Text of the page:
Mickela Becomes a Dholi!
No, I am not converting to another religion...though I may be converting to becoming a full time drummer (sort of). I had my first lesson ever in playing the dhol drum this past weekend. After all of these years of dancing bhangra and Bollywood styles, I finally had the opportunity to try and play the actual drum. It was the best! Under the direction of Gaganpreet Singh (a.k.a. Gagan Dholi), who he himself studies with dhol master Lal Singh Bhatti, I was able to learn a few differeant chaals (dhol rhythms) in just a matter of two hours. NYC Bhangra hosted this event in Jersey City, NJ, right in the Little India neighborhood on Newark Avenue - as I was running to Sitarrey, the dance school where the workshop was being held, preparations for the evening's Diwali festivities were under way outside on the streets. Back inside the studio, within the first hour, Megha Kalia, founder and director of NYC Bhangra, joined us for a little jam (or as much as I could keep up) - she broke out in some bhangra dancing, using the khunde (equivalent to a shepard's staff):
As my lesson continued, I thought I knew most of the history of bhangra, however I did learn a lot from Gagan Dholi (dholi means "drummer") - bhangra had started in the 1940's, during the time of India's Independence from Brittain. And originally, this dance came from a very traditional art form that only women did during family celebrations such as weddings and births - eventually the men decided to add their physical strength and energy to the mix, and they incorporated the khunde (shepard's staff) and movements that represented their daily worklife in the fields. I think I had it backwards this whole time!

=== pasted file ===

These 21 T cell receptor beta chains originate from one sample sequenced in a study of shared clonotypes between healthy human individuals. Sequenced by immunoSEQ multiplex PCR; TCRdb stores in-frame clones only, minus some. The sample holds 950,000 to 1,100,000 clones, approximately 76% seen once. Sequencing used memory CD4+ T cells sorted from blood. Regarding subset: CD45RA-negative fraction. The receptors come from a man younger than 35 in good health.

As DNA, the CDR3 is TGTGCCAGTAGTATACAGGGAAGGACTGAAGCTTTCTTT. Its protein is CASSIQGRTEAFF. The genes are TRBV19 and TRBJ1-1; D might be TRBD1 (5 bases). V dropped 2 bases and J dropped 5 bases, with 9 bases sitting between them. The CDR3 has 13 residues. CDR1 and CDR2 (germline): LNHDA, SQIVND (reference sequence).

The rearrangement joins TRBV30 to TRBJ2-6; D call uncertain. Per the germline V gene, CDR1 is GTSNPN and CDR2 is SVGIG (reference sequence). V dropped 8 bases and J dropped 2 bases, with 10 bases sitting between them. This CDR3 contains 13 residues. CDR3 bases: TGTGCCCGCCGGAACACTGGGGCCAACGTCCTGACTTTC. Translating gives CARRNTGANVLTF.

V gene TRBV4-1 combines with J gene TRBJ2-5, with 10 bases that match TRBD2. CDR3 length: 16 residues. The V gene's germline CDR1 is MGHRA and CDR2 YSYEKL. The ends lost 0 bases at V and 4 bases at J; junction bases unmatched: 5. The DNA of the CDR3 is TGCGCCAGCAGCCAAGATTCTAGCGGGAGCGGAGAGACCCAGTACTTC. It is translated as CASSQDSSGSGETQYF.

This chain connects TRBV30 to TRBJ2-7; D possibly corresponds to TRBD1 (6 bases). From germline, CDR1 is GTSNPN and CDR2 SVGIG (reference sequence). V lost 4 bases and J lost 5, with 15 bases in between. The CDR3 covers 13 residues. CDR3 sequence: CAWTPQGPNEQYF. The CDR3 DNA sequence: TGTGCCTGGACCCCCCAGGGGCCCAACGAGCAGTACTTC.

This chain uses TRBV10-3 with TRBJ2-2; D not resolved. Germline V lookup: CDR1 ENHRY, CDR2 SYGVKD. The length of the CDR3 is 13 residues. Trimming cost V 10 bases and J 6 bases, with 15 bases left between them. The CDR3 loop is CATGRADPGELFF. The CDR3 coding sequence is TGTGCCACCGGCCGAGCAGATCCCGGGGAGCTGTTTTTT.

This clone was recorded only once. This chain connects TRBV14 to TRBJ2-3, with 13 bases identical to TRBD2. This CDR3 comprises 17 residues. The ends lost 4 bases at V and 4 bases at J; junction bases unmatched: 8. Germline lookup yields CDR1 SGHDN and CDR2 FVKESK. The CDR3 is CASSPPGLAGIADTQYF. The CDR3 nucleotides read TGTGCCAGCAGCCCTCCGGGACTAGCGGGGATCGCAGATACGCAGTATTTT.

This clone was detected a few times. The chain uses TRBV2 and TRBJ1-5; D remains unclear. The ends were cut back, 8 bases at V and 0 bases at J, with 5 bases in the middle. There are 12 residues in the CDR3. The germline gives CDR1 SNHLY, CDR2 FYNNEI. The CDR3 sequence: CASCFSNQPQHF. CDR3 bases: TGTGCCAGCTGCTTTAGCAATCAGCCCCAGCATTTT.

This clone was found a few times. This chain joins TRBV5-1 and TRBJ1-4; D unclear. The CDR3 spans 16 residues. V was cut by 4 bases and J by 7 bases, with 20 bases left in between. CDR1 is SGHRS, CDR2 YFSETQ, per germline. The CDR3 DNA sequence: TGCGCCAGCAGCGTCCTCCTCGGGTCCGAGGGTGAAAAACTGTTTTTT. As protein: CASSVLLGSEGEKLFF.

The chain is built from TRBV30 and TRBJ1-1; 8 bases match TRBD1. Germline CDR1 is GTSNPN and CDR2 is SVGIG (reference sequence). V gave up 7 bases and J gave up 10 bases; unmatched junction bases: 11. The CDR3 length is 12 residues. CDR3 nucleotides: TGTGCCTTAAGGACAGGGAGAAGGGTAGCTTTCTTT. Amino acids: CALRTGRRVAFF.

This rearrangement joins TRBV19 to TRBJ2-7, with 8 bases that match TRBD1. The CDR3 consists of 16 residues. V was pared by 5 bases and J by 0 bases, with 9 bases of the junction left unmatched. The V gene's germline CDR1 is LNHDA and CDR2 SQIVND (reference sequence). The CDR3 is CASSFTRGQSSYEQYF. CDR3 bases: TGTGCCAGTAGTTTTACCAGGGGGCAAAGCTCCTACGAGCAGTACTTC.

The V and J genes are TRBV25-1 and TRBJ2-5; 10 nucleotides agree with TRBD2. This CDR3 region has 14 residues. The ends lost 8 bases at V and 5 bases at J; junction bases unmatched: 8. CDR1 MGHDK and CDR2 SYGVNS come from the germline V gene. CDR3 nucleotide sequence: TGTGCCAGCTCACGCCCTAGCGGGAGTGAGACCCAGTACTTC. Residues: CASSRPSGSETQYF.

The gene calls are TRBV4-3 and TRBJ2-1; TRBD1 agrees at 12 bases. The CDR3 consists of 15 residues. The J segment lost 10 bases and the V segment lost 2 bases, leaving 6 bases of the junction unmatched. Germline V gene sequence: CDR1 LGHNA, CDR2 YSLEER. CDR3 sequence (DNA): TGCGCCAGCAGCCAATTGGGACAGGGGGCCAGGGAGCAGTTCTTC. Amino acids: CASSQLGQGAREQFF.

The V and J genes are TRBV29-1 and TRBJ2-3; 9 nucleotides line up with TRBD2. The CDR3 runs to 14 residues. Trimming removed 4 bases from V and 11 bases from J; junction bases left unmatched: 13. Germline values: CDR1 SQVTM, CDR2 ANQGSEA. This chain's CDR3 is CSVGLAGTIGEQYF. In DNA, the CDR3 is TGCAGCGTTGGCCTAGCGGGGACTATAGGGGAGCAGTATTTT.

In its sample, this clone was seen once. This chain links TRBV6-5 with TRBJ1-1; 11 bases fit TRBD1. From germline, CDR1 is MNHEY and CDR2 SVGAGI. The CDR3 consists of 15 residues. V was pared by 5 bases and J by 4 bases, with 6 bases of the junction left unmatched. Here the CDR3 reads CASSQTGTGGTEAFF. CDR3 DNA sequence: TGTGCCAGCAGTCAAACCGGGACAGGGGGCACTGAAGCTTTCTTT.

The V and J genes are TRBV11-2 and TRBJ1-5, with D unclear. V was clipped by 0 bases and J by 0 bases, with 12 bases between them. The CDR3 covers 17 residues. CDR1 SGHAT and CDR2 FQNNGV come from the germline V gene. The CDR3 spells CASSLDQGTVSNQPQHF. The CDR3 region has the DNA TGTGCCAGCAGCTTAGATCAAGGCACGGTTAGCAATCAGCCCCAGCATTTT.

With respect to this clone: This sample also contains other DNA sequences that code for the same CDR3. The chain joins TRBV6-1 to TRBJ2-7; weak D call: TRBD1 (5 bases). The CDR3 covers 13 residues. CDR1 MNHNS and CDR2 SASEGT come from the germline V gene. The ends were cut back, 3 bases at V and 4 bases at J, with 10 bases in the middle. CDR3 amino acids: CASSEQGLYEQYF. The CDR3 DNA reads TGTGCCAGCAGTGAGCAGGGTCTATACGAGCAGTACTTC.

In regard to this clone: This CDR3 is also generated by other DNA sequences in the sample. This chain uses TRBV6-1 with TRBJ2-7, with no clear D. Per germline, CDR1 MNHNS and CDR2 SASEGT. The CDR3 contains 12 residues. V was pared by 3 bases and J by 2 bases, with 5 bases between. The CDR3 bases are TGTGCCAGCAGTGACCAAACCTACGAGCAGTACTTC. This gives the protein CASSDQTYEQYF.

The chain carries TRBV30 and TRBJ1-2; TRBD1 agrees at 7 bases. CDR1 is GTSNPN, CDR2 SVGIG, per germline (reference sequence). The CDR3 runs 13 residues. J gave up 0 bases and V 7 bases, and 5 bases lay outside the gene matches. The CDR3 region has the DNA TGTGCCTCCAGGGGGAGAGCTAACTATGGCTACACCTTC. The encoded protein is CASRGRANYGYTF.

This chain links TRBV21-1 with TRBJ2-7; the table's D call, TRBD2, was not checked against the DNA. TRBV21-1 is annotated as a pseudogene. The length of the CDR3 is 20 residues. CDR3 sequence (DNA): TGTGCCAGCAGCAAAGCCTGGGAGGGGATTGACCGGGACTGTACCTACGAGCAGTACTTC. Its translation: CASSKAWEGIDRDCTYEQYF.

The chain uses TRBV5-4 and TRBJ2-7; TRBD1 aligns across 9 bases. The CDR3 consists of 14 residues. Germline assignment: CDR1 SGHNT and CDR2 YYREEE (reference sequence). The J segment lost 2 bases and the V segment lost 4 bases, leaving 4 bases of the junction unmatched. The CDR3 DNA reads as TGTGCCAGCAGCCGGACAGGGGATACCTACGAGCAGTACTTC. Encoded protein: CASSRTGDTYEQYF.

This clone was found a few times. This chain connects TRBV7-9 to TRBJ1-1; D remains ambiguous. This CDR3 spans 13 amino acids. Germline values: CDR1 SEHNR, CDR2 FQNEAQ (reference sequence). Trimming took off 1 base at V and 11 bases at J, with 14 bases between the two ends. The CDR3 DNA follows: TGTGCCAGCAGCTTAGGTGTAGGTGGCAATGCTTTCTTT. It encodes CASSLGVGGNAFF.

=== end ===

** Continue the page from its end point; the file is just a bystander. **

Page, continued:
Once I mastered four different chaals sitting down, I wanted to play the dhol the proper way: standing up. At first it felt comfortable, but after 15 minutes with the drum slung over my shoulder, the weight had started pulling me down. I can't imagine how these dholis play for hours on end! Check out my slick dhol skills - not bad for my first time!
To end this amazing lesson, Gurpreet Singh, traditional Indian singer and harmonium player gladly accepted my request of serenading us before I set back off to NYC. It was a beautiful medley of traditional and non-traditional songs that he shared with us, and it was definitely the perfect way to sooth our ears after a long lesson of loud dhol reverberating in the room. Thank you, Gurpreet.
Gagan Dholi will be featured as a special guest at an upcoming monthly Non-Stop Bhangra event in San Francisco - be sure to check the schedule for more details! If I was in the Bay Area, I would love to check it out - a whole night of Bhangra lessons, very traditional Bhangra music, and people everywhere dancing and singing together!